It’s celebration time, the family is gathered, and your dear Aunt is making sure everyone gets enough to eat. “An extra serving? Here’s a little more stuffing. Did you say you wanted pulao? Oh, you want the apple pie. Let me cut you a little slice – no, bigger than that.
Then the dishes are cleared and everyone stretches out in front of the TV – and you can almost hear the flames of heartburn crackling away.
Heartburn wouldn’t be a problem if it only occurred after overindulging. But for some people it happens all the time, and it can be extremely uncomfortable.
Despite the name, heartburn has nothing to do with the heart. It occurs when acid in the stomach, instead of staying put, splashed upstream into the esophagus, the tube that connects the mouth to the stomach. While the stomach can withstand acid, the esophagus cannot. Each splash of acid scorches the delicate lining of the esophagus. That’s what causes the “burn” of heartburn.
The body normally does a good job of keeping acid where it belongs. There’s a tight little ring of muscled at the base o the esophagus that opens to let food into the stomach, then snaps shut to keep acid from surging upstream. In some people, however, the muscle either gets weak or opens and closes at the wrong time, causing heartburn.
Heartburn is rarely serious and can easily be treated at home with a few simple changes. Wash away the acid. One of the best ways to stop heartburn fast is simply to drink of glass of water. This helps dilute and wash away acid in the esophagus before it has a chance to burn. Drinking water with meals makes heartburn much less likely to occur.
Avoid high-fat foods. Studies have shown that chocolate, French fries, and other high-fat foods can cause the protective muscle in the esophagus to lose its grip, which allows the stomach acid to squirt upward.
Skip the breath mints . Peppermint and spearmint may freshen your breath, but they can also feed the fires of heartburn by weakening the “valve” in the esophagus. Smoking does the same thing, so having an after dinner cigarette can “burn” in more ways than one.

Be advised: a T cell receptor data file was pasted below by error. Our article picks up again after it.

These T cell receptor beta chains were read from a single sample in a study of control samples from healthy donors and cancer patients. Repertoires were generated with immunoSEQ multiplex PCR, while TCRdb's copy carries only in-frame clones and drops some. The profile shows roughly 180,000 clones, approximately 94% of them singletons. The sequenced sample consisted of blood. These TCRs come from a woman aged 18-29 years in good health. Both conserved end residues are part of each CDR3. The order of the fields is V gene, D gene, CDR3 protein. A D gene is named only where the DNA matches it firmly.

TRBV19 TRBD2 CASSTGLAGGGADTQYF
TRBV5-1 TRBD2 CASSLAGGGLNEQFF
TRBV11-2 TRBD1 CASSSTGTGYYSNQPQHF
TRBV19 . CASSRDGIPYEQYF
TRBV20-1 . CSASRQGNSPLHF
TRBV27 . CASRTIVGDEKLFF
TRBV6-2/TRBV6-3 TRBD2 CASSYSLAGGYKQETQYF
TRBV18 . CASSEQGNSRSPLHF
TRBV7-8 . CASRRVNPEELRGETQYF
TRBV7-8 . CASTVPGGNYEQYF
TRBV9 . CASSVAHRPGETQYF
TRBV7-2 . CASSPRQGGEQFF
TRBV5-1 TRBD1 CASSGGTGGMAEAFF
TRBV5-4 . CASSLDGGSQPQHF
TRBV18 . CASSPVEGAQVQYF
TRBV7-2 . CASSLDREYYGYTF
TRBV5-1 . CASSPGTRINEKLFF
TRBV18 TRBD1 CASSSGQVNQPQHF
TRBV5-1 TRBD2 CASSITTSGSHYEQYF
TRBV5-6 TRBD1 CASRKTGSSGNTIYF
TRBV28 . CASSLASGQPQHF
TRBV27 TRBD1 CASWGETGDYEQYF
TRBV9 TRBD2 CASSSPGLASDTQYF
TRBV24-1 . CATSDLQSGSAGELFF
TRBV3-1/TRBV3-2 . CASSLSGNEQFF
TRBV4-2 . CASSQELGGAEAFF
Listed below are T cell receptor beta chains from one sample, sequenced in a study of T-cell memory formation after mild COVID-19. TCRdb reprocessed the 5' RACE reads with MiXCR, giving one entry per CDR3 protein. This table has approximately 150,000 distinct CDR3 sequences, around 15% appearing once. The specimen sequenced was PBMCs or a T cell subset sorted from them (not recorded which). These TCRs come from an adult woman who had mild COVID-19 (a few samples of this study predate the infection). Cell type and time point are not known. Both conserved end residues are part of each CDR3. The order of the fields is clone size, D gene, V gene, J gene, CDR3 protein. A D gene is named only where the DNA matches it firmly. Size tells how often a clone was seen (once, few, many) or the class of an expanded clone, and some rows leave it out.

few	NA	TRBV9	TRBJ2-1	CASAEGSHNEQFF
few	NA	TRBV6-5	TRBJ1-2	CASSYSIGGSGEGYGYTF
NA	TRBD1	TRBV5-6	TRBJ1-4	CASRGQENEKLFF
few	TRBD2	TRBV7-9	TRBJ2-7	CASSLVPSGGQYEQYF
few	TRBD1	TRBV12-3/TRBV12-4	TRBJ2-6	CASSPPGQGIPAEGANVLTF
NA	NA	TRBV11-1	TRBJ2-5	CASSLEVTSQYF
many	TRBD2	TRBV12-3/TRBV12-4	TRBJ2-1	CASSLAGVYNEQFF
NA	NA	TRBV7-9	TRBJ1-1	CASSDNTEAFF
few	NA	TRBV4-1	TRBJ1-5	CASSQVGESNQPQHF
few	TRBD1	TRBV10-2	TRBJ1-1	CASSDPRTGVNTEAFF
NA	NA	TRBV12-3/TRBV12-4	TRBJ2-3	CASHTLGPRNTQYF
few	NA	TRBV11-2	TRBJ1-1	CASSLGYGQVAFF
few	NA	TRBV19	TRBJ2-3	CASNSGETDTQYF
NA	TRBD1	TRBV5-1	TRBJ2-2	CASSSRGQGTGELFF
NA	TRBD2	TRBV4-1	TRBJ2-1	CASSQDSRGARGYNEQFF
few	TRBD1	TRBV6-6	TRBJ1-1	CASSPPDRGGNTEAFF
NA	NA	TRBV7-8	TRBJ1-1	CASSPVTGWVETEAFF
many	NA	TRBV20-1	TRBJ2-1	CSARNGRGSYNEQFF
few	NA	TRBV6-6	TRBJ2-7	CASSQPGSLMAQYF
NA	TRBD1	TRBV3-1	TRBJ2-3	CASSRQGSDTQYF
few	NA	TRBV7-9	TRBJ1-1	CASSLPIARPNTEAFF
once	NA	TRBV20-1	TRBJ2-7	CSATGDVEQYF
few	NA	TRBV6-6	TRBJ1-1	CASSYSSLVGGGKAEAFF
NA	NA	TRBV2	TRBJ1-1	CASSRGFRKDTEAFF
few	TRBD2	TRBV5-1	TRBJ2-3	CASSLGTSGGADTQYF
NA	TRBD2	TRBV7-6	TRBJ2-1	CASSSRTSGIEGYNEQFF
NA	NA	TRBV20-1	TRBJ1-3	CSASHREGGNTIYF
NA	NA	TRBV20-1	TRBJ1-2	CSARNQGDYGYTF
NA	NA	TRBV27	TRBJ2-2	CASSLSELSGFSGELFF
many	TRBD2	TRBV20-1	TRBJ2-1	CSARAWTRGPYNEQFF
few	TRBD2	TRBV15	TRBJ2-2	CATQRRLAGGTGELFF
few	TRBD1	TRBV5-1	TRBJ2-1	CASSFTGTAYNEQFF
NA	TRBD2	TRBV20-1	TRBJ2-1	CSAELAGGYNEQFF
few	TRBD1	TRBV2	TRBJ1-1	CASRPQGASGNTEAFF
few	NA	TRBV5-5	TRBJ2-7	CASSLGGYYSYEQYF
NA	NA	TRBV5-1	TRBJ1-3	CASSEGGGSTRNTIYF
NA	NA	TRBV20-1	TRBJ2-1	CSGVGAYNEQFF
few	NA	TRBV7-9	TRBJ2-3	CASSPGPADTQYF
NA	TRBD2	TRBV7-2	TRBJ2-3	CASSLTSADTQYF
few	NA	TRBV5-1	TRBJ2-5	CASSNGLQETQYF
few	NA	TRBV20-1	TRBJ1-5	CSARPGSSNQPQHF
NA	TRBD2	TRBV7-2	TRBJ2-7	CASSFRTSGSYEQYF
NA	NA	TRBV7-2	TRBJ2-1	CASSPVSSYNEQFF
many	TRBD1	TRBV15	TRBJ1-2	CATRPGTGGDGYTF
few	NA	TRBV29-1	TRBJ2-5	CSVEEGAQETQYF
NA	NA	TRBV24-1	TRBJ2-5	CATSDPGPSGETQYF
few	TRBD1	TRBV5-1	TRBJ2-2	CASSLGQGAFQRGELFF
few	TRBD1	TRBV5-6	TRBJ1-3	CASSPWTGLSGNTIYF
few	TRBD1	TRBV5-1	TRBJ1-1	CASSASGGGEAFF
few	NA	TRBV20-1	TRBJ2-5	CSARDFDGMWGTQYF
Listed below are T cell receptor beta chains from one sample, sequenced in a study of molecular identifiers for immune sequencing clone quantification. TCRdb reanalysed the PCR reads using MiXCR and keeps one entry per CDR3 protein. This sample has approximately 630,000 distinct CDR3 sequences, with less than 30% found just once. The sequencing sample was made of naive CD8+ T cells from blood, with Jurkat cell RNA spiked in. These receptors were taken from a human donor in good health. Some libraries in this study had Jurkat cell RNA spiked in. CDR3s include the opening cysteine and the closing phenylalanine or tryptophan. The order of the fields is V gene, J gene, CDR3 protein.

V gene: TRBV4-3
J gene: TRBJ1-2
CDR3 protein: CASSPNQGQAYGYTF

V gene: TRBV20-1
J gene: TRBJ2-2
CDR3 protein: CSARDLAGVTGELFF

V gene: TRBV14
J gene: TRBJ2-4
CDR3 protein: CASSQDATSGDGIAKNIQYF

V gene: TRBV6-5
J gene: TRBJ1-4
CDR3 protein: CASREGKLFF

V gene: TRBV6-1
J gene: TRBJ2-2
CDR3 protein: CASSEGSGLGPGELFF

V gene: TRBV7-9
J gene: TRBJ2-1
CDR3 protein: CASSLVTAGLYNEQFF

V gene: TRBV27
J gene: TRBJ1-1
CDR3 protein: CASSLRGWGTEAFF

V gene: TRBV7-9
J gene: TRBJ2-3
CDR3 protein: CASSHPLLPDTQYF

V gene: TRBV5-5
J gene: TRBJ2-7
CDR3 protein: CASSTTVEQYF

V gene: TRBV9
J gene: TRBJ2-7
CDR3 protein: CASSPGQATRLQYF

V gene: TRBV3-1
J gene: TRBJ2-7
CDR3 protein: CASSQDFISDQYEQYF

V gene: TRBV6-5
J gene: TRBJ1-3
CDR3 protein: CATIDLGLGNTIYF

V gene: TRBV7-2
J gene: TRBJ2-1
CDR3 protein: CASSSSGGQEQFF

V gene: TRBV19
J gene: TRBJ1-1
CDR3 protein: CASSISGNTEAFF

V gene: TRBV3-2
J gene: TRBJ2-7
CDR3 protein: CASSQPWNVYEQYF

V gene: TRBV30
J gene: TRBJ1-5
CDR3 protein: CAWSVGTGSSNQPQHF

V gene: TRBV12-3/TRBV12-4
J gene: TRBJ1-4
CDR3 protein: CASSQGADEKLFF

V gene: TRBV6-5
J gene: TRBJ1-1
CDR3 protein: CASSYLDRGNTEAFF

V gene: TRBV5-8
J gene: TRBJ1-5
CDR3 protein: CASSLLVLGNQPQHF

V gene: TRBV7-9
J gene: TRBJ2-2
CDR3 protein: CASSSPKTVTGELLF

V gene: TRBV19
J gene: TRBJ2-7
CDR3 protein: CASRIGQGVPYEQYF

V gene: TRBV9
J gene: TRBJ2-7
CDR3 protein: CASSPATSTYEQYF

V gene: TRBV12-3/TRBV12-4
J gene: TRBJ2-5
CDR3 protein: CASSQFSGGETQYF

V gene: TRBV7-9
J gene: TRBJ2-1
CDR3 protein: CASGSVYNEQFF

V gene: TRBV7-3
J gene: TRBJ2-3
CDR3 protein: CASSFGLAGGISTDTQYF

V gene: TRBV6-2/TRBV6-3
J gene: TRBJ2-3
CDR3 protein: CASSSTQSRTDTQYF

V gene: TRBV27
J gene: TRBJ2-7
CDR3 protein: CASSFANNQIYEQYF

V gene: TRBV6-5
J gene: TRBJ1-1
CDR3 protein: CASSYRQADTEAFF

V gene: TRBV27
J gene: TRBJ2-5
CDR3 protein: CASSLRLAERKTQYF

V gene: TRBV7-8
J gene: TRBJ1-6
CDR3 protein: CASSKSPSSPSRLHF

Eat a little less. It doesn’t take a holiday feast to cause heartburn. Any time you put a lot of food into the stomach, acid levels rise, making it much more likely to splash upstream. Eating smaller meals more often will helps keep acid levels in the stomach low and away from the esophagus.
Give yourself a raise . When you lie down after eating, gravity works against you, making it easier for acid in the stomach to enter the esophagus. Sitting upright for a few hours after meals will help keep the acid where it belongs. Some people find that propping themselves up with pillows when they sleep or raising the head of the bed can also help prevent heartburn.
Consider a diet . When you’re overweight there’s a lot more pressure on the abdomen, which can cause the muscle in the esophagus to lose its grip.
Schedule your midnight snacks for 8 pm . When you eat late at night the stomach produces acids that may linger long pest bedtime. Then, when you lie down, the acid is much more likely to creep upstream, causing heartburn and keeping you awake. It’s a good idea not to eat anything within a few hours of your bedtime.
Check your medicines. A number of prescription drugs, including birth control pills, antihistamines, and heart medications have been known to weaken the muscle in the esophagus. If you’re having heartburn, ask your doctor if medications may be responsible – and if changing drugs might help.